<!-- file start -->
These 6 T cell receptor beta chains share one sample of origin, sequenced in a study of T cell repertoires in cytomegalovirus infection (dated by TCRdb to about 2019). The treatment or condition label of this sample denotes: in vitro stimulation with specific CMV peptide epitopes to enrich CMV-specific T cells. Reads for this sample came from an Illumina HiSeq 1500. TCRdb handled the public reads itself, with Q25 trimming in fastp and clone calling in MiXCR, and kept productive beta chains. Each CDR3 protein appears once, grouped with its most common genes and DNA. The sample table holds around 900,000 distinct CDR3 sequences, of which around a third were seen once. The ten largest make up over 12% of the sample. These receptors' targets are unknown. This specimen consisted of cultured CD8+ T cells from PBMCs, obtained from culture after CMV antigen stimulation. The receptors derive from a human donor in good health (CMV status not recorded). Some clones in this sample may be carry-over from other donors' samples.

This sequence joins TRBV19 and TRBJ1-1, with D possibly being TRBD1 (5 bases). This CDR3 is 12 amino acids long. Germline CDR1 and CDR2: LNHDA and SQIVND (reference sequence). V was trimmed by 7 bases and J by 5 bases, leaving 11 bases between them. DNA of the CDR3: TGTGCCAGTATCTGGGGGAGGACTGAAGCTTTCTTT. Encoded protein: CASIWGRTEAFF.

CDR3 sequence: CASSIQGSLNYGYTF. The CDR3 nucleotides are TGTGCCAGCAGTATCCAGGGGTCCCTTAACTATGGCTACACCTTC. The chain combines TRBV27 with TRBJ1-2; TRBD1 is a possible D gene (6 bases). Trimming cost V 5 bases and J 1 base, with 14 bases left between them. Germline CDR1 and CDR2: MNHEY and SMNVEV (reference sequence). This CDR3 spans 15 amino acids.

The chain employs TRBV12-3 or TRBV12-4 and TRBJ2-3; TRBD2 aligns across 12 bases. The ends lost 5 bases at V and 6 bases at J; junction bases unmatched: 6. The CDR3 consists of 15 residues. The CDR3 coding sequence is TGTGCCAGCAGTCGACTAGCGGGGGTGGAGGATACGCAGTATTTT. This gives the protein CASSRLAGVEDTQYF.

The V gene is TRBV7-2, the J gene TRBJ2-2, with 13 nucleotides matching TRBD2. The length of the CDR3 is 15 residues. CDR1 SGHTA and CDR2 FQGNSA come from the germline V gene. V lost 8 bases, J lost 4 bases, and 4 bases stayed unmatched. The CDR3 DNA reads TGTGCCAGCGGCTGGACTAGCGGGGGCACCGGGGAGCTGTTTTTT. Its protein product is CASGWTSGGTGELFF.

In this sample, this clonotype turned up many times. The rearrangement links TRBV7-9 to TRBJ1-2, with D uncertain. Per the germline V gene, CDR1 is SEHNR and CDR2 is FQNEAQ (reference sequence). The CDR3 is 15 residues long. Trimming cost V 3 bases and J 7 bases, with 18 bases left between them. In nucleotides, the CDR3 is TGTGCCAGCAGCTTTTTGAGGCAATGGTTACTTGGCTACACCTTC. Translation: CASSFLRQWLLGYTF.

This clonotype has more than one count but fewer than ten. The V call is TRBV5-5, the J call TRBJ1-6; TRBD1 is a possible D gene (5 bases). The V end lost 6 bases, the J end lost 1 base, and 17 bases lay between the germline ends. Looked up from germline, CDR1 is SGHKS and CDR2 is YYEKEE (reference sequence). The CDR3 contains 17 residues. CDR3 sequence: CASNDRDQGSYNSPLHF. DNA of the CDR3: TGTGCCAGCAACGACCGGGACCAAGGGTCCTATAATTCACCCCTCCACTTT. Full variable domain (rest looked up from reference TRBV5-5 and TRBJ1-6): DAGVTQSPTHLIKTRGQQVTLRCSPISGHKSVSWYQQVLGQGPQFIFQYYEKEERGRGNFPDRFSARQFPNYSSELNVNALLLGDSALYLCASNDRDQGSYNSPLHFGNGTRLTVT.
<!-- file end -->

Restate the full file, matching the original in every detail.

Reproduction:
These 6 T cell receptor beta chains share one sample of origin, sequenced in a study of T cell repertoires in cytomegalovirus infection (dated by TCRdb to about 2019). The treatment or condition label of this sample denotes: in vitro stimulation with specific CMV peptide epitopes to enrich CMV-specific T cells. Reads for this sample came from an Illumina HiSeq 1500. TCRdb handled the public reads itself, with Q25 trimming in fastp and clone calling in MiXCR, and kept productive beta chains. Each CDR3 protein appears once, grouped with its most common genes and DNA. The sample table holds around 900,000 distinct CDR3 sequences, of which around a third were seen once. The ten largest make up over 12% of the sample. These receptors' targets are unknown. This specimen consisted of cultured CD8+ T cells from PBMCs, obtained from culture after CMV antigen stimulation. The receptors derive from a human donor in good health (CMV status not recorded). Some clones in this sample may be carry-over from other donors' samples.

This sequence joins TRBV19 and TRBJ1-1, with D possibly being TRBD1 (5 bases). This CDR3 is 12 amino acids long. Germline CDR1 and CDR2: LNHDA and SQIVND (reference sequence). V was trimmed by 7 bases and J by 5 bases, leaving 11 bases between them. DNA of the CDR3: TGTGCCAGTATCTGGGGGAGGACTGAAGCTTTCTTT. Encoded protein: CASIWGRTEAFF.

CDR3 sequence: CASSIQGSLNYGYTF. The CDR3 nucleotides are TGTGCCAGCAGTATCCAGGGGTCCCTTAACTATGGCTACACCTTC. The chain combines TRBV27 with TRBJ1-2; TRBD1 is a possible D gene (6 bases). Trimming cost V 5 bases and J 1 base, with 14 bases left between them. Germline CDR1 and CDR2: MNHEY and SMNVEV (reference sequence). This CDR3 spans 15 amino acids.

The chain employs TRBV12-3 or TRBV12-4 and TRBJ2-3; TRBD2 aligns across 12 bases. The ends lost 5 bases at V and 6 bases at J; junction bases unmatched: 6. The CDR3 consists of 15 residues. The CDR3 coding sequence is TGTGCCAGCAGTCGACTAGCGGGGGTGGAGGATACGCAGTATTTT. This gives the protein CASSRLAGVEDTQYF.

The V gene is TRBV7-2, the J gene TRBJ2-2, with 13 nucleotides matching TRBD2. The length of the CDR3 is 15 residues. CDR1 SGHTA and CDR2 FQGNSA come from the germline V gene. V lost 8 bases, J lost 4 bases, and 4 bases stayed unmatched. The CDR3 DNA reads TGTGCCAGCGGCTGGACTAGCGGGGGCACCGGGGAGCTGTTTTTT. Its protein product is CASGWTSGGTGELFF.

In this sample, this clonotype turned up many times. The rearrangement links TRBV7-9 to TRBJ1-2, with D uncertain. Per the germline V gene, CDR1 is SEHNR and CDR2 is FQNEAQ (reference sequence). The CDR3 is 15 residues long. Trimming cost V 3 bases and J 7 bases, with 18 bases left between them. In nucleotides, the CDR3 is TGTGCCAGCAGCTTTTTGAGGCAATGGTTACTTGGCTACACCTTC. Translation: CASSFLRQWLLGYTF.

This clonotype has more than one count but fewer than ten. The V call is TRBV5-5, the J call TRBJ1-6; TRBD1 is a possible D gene (5 bases). The V end lost 6 bases, the J end lost 1 base, and 17 bases lay between the germline ends. Looked up from germline, CDR1 is SGHKS and CDR2 is YYEKEE (reference sequence). The CDR3 contains 17 residues. CDR3 sequence: CASNDRDQGSYNSPLHF. DNA of the CDR3: TGTGCCAGCAACGACCGGGACCAAGGGTCCTATAATTCACCCCTCCACTTT. Full variable domain (rest looked up from reference TRBV5-5 and TRBJ1-6): DAGVTQSPTHLIKTRGQQVTLRCSPISGHKSVSWYQQVLGQGPQFIFQYYEKEERGRGNFPDRFSARQFPNYSSELNVNALLLGDSALYLCASNDRDQGSYNSPLHFGNGTRLTVT.